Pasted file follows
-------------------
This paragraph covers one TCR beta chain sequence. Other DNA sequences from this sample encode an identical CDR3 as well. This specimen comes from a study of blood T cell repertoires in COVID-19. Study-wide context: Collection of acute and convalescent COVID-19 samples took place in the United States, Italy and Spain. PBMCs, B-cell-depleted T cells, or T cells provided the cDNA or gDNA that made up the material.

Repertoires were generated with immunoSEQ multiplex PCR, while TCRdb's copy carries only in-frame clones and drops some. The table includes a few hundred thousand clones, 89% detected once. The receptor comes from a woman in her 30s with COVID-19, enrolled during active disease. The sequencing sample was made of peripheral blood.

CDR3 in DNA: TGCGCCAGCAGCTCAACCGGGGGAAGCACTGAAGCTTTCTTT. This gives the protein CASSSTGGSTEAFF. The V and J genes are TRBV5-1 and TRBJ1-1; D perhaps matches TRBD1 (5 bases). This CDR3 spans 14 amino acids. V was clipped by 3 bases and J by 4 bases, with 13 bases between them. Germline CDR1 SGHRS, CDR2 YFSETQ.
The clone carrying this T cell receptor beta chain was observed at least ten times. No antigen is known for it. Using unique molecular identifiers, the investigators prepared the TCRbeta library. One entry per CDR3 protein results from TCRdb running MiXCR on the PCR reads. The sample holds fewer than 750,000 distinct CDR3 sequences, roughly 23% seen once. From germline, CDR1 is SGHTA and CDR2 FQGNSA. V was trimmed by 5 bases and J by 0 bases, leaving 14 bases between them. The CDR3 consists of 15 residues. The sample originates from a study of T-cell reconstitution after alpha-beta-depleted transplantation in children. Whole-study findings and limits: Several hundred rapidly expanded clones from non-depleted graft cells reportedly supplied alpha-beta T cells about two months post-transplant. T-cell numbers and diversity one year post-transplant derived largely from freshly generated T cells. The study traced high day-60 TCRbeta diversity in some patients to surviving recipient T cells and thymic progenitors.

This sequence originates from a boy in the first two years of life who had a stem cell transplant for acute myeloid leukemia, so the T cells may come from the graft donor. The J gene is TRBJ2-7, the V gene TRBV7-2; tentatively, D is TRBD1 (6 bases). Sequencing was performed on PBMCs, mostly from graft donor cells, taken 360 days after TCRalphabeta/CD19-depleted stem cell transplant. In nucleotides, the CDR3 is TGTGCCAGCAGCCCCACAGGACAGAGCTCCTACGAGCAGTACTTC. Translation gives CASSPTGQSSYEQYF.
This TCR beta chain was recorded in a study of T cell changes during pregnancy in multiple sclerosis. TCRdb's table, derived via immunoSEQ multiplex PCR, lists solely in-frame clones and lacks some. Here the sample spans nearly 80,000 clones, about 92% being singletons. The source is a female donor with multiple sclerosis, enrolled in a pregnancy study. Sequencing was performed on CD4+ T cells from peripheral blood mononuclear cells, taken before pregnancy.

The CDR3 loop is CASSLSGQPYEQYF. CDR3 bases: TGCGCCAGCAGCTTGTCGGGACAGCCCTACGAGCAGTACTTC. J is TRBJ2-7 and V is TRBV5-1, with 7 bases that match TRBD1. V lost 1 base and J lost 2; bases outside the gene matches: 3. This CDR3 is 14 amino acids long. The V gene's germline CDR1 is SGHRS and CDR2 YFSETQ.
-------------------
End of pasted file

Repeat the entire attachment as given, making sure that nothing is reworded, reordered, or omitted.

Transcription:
This paragraph covers one TCR beta chain sequence. Other DNA sequences from this sample encode an identical CDR3 as well. This specimen comes from a study of blood T cell repertoires in COVID-19. Study-wide context: Collection of acute and convalescent COVID-19 samples took place in the United States, Italy and Spain. PBMCs, B-cell-depleted T cells, or T cells provided the cDNA or gDNA that made up the material.

Repertoires were generated with immunoSEQ multiplex PCR, while TCRdb's copy carries only in-frame clones and drops some. The table includes a few hundred thousand clones, 89% detected once. The receptor comes from a woman in her 30s with COVID-19, enrolled during active disease. The sequencing sample was made of peripheral blood.

CDR3 in DNA: TGCGCCAGCAGCTCAACCGGGGGAAGCACTGAAGCTTTCTTT. This gives the protein CASSSTGGSTEAFF. The V and J genes are TRBV5-1 and TRBJ1-1; D perhaps matches TRBD1 (5 bases). This CDR3 spans 14 amino acids. V was clipped by 3 bases and J by 4 bases, with 13 bases between them. Germline CDR1 SGHRS, CDR2 YFSETQ.
The clone carrying this T cell receptor beta chain was observed at least ten times. No antigen is known for it. Using unique molecular identifiers, the investigators prepared the TCRbeta library. One entry per CDR3 protein results from TCRdb running MiXCR on the PCR reads. The sample holds fewer than 750,000 distinct CDR3 sequences, roughly 23% seen once. From germline, CDR1 is SGHTA and CDR2 FQGNSA. V was trimmed by 5 bases and J by 0 bases, leaving 14 bases between them. The CDR3 consists of 15 residues. The sample originates from a study of T-cell reconstitution after alpha-beta-depleted transplantation in children. Whole-study findings and limits: Several hundred rapidly expanded clones from non-depleted graft cells reportedly supplied alpha-beta T cells about two months post-transplant. T-cell numbers and diversity one year post-transplant derived largely from freshly generated T cells. The study traced high day-60 TCRbeta diversity in some patients to surviving recipient T cells and thymic progenitors.

This sequence originates from a boy in the first two years of life who had a stem cell transplant for acute myeloid leukemia, so the T cells may come from the graft donor. The J gene is TRBJ2-7, the V gene TRBV7-2; tentatively, D is TRBD1 (6 bases). Sequencing was performed on PBMCs, mostly from graft donor cells, taken 360 days after TCRalphabeta/CD19-depleted stem cell transplant. In nucleotides, the CDR3 is TGTGCCAGCAGCCCCACAGGACAGAGCTCCTACGAGCAGTACTTC. Translation gives CASSPTGQSSYEQYF.
This TCR beta chain was recorded in a study of T cell changes during pregnancy in multiple sclerosis. TCRdb's table, derived via immunoSEQ multiplex PCR, lists solely in-frame clones and lacks some. Here the sample spans nearly 80,000 clones, about 92% being singletons. The source is a female donor with multiple sclerosis, enrolled in a pregnancy study. Sequencing was performed on CD4+ T cells from peripheral blood mononuclear cells, taken before pregnancy.

The CDR3 loop is CASSLSGQPYEQYF. CDR3 bases: TGCGCCAGCAGCTTGTCGGGACAGCCCTACGAGCAGTACTTC. J is TRBJ2-7 and V is TRBV5-1, with 7 bases that match TRBD1. V lost 1 base and J lost 2; bases outside the gene matches: 3. This CDR3 is 14 amino acids long. The V gene's germline CDR1 is SGHRS and CDR2 YFSETQ.